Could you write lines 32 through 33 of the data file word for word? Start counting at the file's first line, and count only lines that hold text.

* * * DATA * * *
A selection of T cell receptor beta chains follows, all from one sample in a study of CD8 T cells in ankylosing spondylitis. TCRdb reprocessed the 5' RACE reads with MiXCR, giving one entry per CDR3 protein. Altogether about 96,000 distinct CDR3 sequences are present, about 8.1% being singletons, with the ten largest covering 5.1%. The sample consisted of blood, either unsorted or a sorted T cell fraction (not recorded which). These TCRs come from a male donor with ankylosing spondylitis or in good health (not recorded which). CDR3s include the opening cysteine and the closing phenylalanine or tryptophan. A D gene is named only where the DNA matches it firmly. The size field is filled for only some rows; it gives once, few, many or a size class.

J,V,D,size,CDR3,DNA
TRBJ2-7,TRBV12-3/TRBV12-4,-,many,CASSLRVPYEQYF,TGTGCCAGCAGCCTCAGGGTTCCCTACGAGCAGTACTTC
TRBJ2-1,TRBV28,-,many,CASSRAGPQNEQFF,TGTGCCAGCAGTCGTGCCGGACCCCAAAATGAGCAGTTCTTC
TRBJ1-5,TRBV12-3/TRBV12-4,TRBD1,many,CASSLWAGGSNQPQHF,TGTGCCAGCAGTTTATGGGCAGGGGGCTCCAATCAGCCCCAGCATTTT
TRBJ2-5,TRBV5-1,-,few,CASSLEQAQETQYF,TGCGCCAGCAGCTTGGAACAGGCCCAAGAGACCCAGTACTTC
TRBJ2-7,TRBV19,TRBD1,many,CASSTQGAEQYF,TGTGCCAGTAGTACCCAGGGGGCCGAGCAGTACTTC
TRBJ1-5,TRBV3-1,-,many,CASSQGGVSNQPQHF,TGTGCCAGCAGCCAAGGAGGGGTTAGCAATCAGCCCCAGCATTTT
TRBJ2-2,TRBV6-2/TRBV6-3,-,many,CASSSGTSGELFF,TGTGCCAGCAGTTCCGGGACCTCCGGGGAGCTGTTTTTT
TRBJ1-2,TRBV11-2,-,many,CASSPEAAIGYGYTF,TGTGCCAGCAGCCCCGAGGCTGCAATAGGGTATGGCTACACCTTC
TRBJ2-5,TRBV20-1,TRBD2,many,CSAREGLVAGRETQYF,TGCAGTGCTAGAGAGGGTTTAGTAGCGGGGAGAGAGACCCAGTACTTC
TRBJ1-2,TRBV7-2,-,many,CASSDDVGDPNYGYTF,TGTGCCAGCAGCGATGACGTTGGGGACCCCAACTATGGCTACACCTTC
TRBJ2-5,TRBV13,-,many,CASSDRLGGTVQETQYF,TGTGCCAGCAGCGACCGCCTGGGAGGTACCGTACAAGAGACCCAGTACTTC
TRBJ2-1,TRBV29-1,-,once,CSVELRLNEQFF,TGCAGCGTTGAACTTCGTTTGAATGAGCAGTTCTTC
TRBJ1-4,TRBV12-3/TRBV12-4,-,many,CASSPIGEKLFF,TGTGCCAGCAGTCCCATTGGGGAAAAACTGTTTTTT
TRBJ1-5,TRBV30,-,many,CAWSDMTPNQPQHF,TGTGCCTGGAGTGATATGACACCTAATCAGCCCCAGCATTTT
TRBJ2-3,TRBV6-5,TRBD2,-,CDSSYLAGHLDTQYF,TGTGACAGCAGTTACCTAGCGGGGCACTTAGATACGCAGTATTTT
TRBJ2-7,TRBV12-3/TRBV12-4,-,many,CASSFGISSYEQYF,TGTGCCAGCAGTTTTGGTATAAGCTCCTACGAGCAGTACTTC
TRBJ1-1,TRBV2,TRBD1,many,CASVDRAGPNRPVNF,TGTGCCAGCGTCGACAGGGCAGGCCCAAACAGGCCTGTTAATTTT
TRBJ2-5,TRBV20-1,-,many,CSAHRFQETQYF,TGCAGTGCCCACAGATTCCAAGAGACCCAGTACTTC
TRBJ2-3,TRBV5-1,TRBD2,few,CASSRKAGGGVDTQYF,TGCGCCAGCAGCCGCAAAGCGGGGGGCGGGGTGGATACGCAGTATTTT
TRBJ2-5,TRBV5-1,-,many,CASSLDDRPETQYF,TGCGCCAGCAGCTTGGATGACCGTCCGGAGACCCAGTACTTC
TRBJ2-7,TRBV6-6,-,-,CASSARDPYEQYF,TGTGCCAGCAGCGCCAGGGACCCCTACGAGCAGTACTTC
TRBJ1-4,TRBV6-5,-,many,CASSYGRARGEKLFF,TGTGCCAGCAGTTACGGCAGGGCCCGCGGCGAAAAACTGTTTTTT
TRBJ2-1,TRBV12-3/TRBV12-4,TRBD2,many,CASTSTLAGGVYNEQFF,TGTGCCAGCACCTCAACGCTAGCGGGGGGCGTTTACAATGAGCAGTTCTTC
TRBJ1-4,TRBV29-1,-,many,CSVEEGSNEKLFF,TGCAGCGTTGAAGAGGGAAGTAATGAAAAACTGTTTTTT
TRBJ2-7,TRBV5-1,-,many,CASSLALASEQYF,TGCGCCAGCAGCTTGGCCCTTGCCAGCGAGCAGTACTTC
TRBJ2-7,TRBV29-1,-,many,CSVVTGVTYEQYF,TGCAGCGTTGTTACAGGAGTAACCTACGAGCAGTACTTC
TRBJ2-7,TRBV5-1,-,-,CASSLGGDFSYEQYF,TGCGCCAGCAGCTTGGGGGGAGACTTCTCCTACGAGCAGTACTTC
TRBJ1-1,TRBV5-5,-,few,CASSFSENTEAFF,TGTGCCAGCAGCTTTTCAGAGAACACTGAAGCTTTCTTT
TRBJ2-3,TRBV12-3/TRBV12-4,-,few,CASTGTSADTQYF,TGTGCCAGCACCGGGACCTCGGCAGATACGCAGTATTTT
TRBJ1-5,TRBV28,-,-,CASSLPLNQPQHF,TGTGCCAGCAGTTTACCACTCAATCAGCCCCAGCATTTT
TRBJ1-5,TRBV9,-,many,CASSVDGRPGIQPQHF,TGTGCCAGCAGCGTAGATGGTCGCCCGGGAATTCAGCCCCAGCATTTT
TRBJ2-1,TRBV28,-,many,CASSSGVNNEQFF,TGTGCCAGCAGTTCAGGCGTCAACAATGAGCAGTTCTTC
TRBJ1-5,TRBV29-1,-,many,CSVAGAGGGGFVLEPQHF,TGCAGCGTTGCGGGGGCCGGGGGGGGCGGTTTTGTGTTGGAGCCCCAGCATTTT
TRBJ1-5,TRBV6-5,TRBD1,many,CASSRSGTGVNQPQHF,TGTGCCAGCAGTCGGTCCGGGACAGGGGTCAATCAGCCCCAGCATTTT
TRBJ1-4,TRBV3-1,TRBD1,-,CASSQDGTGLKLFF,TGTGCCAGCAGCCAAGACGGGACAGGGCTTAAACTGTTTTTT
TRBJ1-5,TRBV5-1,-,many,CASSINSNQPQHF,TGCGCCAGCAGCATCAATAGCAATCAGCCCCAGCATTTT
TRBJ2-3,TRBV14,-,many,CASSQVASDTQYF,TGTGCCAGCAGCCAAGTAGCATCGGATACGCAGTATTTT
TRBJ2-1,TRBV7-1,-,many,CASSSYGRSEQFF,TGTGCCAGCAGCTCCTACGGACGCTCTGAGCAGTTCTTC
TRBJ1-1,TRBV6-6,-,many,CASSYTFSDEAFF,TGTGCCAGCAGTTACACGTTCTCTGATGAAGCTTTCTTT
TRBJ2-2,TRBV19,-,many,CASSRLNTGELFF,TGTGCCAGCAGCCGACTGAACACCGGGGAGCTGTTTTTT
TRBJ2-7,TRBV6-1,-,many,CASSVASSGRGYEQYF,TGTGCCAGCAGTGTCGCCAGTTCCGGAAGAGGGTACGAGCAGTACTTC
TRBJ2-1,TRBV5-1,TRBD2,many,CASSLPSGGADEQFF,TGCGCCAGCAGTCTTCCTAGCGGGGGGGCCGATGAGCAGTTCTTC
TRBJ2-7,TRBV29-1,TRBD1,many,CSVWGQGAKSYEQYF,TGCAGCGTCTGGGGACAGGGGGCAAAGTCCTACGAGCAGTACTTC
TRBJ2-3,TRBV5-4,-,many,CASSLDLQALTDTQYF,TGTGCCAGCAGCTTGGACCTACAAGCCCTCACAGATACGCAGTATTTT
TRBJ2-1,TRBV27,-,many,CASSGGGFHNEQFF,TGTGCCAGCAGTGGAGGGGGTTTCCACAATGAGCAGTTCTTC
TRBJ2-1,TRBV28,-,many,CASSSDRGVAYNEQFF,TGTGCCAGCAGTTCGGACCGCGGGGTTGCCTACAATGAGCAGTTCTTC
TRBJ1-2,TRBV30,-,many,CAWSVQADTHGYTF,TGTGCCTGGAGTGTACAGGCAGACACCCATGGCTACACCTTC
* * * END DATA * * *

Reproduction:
TRBJ1-5,TRBV28,-,-,CASSLPLNQPQHF,TGTGCCAGCAGTTTACCACTCAATCAGCCCCAGCATTTT
TRBJ1-5,TRBV9,-,many,CASSVDGRPGIQPQHF,TGTGCCAGCAGCGTAGATGGTCGCCCGGGAATTCAGCCCCAGCATTTT